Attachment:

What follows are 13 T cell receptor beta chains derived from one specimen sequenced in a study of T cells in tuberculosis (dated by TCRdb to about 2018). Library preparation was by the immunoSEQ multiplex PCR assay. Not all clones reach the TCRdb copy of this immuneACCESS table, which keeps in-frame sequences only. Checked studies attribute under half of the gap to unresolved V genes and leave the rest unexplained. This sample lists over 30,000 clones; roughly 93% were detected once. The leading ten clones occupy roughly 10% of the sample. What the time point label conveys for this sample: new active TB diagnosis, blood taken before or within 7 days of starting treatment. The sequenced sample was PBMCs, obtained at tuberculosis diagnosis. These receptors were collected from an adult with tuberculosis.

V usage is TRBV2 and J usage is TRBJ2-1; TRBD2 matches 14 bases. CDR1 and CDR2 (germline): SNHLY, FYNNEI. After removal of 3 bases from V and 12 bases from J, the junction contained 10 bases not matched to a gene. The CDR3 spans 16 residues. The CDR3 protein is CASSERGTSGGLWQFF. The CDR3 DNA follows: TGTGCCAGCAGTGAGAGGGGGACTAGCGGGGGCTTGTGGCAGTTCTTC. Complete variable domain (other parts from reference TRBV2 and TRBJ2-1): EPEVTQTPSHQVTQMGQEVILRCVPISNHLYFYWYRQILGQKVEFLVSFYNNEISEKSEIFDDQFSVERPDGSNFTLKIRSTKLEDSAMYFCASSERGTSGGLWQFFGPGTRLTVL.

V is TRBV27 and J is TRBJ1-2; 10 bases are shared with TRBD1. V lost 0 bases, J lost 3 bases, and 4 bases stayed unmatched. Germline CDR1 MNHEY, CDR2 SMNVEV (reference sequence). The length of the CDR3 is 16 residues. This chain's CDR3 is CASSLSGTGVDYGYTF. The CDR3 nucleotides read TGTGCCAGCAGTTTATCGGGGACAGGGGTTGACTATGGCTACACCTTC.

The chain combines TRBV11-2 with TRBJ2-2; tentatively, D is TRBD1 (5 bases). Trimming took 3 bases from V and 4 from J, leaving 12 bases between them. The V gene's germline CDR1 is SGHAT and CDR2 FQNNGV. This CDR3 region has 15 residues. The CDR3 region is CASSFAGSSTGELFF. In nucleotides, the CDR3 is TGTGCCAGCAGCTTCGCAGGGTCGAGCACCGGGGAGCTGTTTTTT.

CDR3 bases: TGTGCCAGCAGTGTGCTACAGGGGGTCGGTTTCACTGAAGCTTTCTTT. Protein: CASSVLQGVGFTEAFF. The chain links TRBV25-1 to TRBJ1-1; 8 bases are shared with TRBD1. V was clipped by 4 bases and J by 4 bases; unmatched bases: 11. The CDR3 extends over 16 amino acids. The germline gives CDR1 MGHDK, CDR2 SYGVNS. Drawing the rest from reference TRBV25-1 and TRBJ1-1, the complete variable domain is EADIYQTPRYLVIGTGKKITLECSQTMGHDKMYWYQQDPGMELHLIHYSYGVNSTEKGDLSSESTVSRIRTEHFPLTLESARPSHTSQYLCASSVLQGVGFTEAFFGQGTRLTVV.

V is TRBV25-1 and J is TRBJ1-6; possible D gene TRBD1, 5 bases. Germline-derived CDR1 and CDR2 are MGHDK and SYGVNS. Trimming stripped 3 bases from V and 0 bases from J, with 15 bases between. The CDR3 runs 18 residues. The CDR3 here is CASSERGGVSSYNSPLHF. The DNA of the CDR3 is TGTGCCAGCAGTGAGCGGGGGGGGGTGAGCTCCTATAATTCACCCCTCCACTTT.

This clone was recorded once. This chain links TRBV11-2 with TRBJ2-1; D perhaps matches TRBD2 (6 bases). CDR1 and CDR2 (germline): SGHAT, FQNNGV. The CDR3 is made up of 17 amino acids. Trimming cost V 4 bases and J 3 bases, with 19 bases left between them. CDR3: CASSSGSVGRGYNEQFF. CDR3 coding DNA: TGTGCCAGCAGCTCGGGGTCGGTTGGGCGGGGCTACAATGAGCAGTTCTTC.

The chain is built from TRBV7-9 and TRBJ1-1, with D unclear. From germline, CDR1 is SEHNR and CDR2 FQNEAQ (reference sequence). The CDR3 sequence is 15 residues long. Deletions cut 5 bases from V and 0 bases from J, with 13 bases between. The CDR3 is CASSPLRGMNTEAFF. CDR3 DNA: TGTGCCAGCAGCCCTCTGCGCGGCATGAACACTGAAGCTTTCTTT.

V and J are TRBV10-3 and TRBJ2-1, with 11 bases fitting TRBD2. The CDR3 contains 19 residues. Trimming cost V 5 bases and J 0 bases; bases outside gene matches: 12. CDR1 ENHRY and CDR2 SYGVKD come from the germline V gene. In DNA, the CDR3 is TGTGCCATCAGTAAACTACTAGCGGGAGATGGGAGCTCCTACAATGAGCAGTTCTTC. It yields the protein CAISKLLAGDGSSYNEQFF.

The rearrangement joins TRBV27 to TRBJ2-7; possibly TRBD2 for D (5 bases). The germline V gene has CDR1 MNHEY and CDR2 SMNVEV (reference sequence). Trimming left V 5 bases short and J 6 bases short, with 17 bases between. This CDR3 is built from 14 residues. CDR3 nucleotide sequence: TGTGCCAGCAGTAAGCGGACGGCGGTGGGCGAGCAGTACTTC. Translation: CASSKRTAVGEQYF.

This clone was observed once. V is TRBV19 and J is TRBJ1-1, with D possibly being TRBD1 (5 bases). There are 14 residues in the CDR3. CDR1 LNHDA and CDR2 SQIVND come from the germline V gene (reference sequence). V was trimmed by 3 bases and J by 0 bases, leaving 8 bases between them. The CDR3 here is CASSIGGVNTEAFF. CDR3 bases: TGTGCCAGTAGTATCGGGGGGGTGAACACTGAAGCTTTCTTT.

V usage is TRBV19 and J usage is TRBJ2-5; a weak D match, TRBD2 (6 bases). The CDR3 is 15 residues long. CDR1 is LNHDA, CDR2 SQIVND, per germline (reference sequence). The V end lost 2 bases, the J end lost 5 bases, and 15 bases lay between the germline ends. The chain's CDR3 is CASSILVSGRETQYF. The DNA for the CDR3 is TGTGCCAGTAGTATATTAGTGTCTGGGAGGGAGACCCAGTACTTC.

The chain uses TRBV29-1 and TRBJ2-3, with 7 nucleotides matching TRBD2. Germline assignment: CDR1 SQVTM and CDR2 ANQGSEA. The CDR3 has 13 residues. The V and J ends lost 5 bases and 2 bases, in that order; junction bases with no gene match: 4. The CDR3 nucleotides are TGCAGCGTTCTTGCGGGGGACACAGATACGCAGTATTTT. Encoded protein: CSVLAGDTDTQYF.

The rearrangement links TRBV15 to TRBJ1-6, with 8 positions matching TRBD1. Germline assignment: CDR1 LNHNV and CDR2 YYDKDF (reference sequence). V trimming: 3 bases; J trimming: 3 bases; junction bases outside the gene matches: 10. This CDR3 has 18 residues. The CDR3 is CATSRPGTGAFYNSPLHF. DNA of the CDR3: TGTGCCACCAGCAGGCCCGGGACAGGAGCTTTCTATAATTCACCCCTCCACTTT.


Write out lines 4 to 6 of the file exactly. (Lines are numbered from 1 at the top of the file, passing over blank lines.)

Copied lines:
The chain combines TRBV11-2 with TRBJ2-2; tentatively, D is TRBD1 (5 bases). Trimming took 3 bases from V and 4 from J, leaving 12 bases between them. The V gene's germline CDR1 is SGHAT and CDR2 FQNNGV. This CDR3 region has 15 residues. The CDR3 region is CASSFAGSSTGELFF. In nucleotides, the CDR3 is TGTGCCAGCAGCTTCGCAGGGTCGAGCACCGGGGAGCTGTTTTTT.

CDR3 bases: TGTGCCAGCAGTGTGCTACAGGGGGTCGGTTTCACTGAAGCTTTCTTT. Protein: CASSVLQGVGFTEAFF. The chain links TRBV25-1 to TRBJ1-1; 8 bases are shared with TRBD1. V was clipped by 4 bases and J by 4 bases; unmatched bases: 11. The CDR3 extends over 16 amino acids. The germline gives CDR1 MGHDK, CDR2 SYGVNS. Drawing the rest from reference TRBV25-1 and TRBJ1-1, the complete variable domain is EADIYQTPRYLVIGTGKKITLECSQTMGHDKMYWYQQDPGMELHLIHYSYGVNSTEKGDLSSESTVSRIRTEHFPLTLESARPSHTSQYLCASSVLQGVGFTEAFFGQGTRLTVV.

V is TRBV25-1 and J is TRBJ1-6; possible D gene TRBD1, 5 bases. Germline-derived CDR1 and CDR2 are MGHDK and SYGVNS. Trimming stripped 3 bases from V and 0 bases from J, with 15 bases between. The CDR3 runs 18 residues. The CDR3 here is CASSERGGVSSYNSPLHF. The DNA of the CDR3 is TGTGCCAGCAGTGAGCGGGGGGGGGTGAGCTCCTATAATTCACCCCTCCACTTT.